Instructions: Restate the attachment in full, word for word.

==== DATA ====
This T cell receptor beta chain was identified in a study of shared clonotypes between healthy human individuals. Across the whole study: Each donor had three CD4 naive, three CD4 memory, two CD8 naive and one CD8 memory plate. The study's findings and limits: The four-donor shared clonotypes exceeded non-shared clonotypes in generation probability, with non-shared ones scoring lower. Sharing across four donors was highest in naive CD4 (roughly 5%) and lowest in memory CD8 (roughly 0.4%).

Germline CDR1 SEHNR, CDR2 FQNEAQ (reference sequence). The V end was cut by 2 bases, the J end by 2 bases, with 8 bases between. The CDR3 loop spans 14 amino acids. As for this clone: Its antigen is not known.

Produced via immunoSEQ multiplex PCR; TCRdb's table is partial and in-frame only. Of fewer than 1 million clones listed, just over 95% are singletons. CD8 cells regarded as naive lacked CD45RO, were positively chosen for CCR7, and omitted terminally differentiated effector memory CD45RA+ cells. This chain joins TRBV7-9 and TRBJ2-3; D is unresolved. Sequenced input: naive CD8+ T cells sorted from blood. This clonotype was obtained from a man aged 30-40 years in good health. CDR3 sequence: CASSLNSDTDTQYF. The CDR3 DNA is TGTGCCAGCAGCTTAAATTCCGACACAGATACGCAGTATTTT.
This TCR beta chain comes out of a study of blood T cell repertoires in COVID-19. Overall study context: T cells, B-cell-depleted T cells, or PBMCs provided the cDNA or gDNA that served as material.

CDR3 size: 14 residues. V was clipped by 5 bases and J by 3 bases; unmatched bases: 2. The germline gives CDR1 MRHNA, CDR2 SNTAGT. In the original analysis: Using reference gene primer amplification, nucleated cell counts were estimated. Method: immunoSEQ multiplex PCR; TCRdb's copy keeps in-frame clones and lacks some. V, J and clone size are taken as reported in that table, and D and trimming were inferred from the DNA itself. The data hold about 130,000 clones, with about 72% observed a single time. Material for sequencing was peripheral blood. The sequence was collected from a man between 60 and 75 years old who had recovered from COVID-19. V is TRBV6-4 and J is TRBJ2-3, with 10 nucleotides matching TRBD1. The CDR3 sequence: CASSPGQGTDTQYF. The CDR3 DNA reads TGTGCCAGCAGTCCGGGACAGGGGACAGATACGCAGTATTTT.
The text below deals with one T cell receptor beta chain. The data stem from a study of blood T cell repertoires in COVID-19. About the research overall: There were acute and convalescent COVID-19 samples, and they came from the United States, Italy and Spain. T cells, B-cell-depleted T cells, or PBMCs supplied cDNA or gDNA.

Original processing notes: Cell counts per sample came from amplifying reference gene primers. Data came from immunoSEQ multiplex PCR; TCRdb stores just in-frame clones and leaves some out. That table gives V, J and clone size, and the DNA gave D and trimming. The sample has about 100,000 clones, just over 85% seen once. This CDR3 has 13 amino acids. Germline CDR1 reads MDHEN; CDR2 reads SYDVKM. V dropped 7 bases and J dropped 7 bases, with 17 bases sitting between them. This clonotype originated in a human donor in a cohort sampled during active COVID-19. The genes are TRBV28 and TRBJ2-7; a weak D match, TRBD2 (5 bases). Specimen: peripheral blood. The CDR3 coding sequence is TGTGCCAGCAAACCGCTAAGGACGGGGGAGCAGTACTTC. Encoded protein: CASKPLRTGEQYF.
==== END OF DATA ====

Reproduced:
This T cell receptor beta chain was identified in a study of shared clonotypes between healthy human individuals. Across the whole study: Each donor had three CD4 naive, three CD4 memory, two CD8 naive and one CD8 memory plate. The study's findings and limits: The four-donor shared clonotypes exceeded non-shared clonotypes in generation probability, with non-shared ones scoring lower. Sharing across four donors was highest in naive CD4 (roughly 5%) and lowest in memory CD8 (roughly 0.4%).

Germline CDR1 SEHNR, CDR2 FQNEAQ (reference sequence). The V end was cut by 2 bases, the J end by 2 bases, with 8 bases between. The CDR3 loop spans 14 amino acids. As for this clone: Its antigen is not known.

Produced via immunoSEQ multiplex PCR; TCRdb's table is partial and in-frame only. Of fewer than 1 million clones listed, just over 95% are singletons. CD8 cells regarded as naive lacked CD45RO, were positively chosen for CCR7, and omitted terminally differentiated effector memory CD45RA+ cells. This chain joins TRBV7-9 and TRBJ2-3; D is unresolved. Sequenced input: naive CD8+ T cells sorted from blood. This clonotype was obtained from a man aged 30-40 years in good health. CDR3 sequence: CASSLNSDTDTQYF. The CDR3 DNA is TGTGCCAGCAGCTTAAATTCCGACACAGATACGCAGTATTTT.
This TCR beta chain comes out of a study of blood T cell repertoires in COVID-19. Overall study context: T cells, B-cell-depleted T cells, or PBMCs provided the cDNA or gDNA that served as material.

CDR3 size: 14 residues. V was clipped by 5 bases and J by 3 bases; unmatched bases: 2. The germline gives CDR1 MRHNA, CDR2 SNTAGT. In the original analysis: Using reference gene primer amplification, nucleated cell counts were estimated. Method: immunoSEQ multiplex PCR; TCRdb's copy keeps in-frame clones and lacks some. V, J and clone size are taken as reported in that table, and D and trimming were inferred from the DNA itself. The data hold about 130,000 clones, with about 72% observed a single time. Material for sequencing was peripheral blood. The sequence was collected from a man between 60 and 75 years old who had recovered from COVID-19. V is TRBV6-4 and J is TRBJ2-3, with 10 nucleotides matching TRBD1. The CDR3 sequence: CASSPGQGTDTQYF. The CDR3 DNA reads TGTGCCAGCAGTCCGGGACAGGGGACAGATACGCAGTATTTT.
The text below deals with one T cell receptor beta chain. The data stem from a study of blood T cell repertoires in COVID-19. About the research overall: There were acute and convalescent COVID-19 samples, and they came from the United States, Italy and Spain. T cells, B-cell-depleted T cells, or PBMCs supplied cDNA or gDNA.

Original processing notes: Cell counts per sample came from amplifying reference gene primers. Data came from immunoSEQ multiplex PCR; TCRdb stores just in-frame clones and leaves some out. That table gives V, J and clone size, and the DNA gave D and trimming. The sample has about 100,000 clones, just over 85% seen once. This CDR3 has 13 amino acids. Germline CDR1 reads MDHEN; CDR2 reads SYDVKM. V dropped 7 bases and J dropped 7 bases, with 17 bases sitting between them. This clonotype originated in a human donor in a cohort sampled during active COVID-19. The genes are TRBV28 and TRBJ2-7; a weak D match, TRBD2 (5 bases). Specimen: peripheral blood. The CDR3 coding sequence is TGTGCCAGCAAACCGCTAAGGACGGGGGAGCAGTACTTC. Encoded protein: CASKPLRTGEQYF.